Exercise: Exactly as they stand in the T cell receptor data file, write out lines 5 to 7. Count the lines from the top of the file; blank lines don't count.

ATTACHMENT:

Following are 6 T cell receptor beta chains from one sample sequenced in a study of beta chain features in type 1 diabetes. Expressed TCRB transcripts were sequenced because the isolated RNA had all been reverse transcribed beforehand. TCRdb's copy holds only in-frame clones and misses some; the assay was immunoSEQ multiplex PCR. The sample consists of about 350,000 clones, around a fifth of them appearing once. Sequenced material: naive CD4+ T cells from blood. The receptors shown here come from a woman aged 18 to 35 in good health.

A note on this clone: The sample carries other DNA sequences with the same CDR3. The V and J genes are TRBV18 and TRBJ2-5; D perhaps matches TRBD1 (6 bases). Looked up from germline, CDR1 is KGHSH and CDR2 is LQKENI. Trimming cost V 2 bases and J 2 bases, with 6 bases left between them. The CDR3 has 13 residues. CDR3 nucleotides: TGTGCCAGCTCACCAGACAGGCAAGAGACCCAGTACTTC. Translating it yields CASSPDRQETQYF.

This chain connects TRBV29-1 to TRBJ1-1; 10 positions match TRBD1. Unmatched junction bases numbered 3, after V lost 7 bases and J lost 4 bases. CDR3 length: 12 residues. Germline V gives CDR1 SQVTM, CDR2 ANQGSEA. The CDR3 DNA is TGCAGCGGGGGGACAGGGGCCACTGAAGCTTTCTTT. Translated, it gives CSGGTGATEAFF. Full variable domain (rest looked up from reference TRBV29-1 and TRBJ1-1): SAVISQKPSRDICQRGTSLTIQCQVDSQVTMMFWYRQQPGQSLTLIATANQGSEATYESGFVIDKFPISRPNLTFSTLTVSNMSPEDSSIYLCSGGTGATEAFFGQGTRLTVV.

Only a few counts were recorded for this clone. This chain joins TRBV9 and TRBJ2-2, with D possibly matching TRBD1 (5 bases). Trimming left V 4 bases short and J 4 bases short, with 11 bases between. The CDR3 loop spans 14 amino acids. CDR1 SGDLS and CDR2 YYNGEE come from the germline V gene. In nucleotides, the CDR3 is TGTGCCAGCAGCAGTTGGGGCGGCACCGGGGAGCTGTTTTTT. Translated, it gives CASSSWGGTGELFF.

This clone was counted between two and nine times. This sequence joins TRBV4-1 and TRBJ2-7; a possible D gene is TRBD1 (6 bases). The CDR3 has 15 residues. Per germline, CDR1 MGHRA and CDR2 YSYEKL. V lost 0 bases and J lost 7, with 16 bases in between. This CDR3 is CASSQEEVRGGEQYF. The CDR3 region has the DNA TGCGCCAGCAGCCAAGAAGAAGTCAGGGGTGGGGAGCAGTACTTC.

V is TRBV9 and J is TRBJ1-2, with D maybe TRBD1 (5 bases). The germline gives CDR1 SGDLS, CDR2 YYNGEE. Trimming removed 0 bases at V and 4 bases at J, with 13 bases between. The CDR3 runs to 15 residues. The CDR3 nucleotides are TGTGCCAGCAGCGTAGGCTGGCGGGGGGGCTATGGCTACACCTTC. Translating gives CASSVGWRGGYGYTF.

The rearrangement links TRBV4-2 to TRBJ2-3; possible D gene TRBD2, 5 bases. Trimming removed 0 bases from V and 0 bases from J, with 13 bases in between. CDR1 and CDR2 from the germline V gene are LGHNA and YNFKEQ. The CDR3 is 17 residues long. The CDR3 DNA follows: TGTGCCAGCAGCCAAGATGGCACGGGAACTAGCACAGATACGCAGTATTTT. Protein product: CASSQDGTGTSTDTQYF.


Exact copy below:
This clone was counted between two and nine times. This sequence joins TRBV4-1 and TRBJ2-7; a possible D gene is TRBD1 (6 bases). The CDR3 has 15 residues. Per germline, CDR1 MGHRA and CDR2 YSYEKL. V lost 0 bases and J lost 7, with 16 bases in between. This CDR3 is CASSQEEVRGGEQYF. The CDR3 region has the DNA TGCGCCAGCAGCCAAGAAGAAGTCAGGGGTGGGGAGCAGTACTTC.

V is TRBV9 and J is TRBJ1-2, with D maybe TRBD1 (5 bases). The germline gives CDR1 SGDLS, CDR2 YYNGEE. Trimming removed 0 bases at V and 4 bases at J, with 13 bases between. The CDR3 runs to 15 residues. The CDR3 nucleotides are TGTGCCAGCAGCGTAGGCTGGCGGGGGGGCTATGGCTACACCTTC. Translating gives CASSVGWRGGYGYTF.

The rearrangement links TRBV4-2 to TRBJ2-3; possible D gene TRBD2, 5 bases. Trimming removed 0 bases from V and 0 bases from J, with 13 bases in between. CDR1 and CDR2 from the germline V gene are LGHNA and YNFKEQ. The CDR3 is 17 residues long. The CDR3 DNA follows: TGTGCCAGCAGCCAAGATGGCACGGGAACTAGCACAGATACGCAGTATTTT. Protein product: CASSQDGTGTSTDTQYF.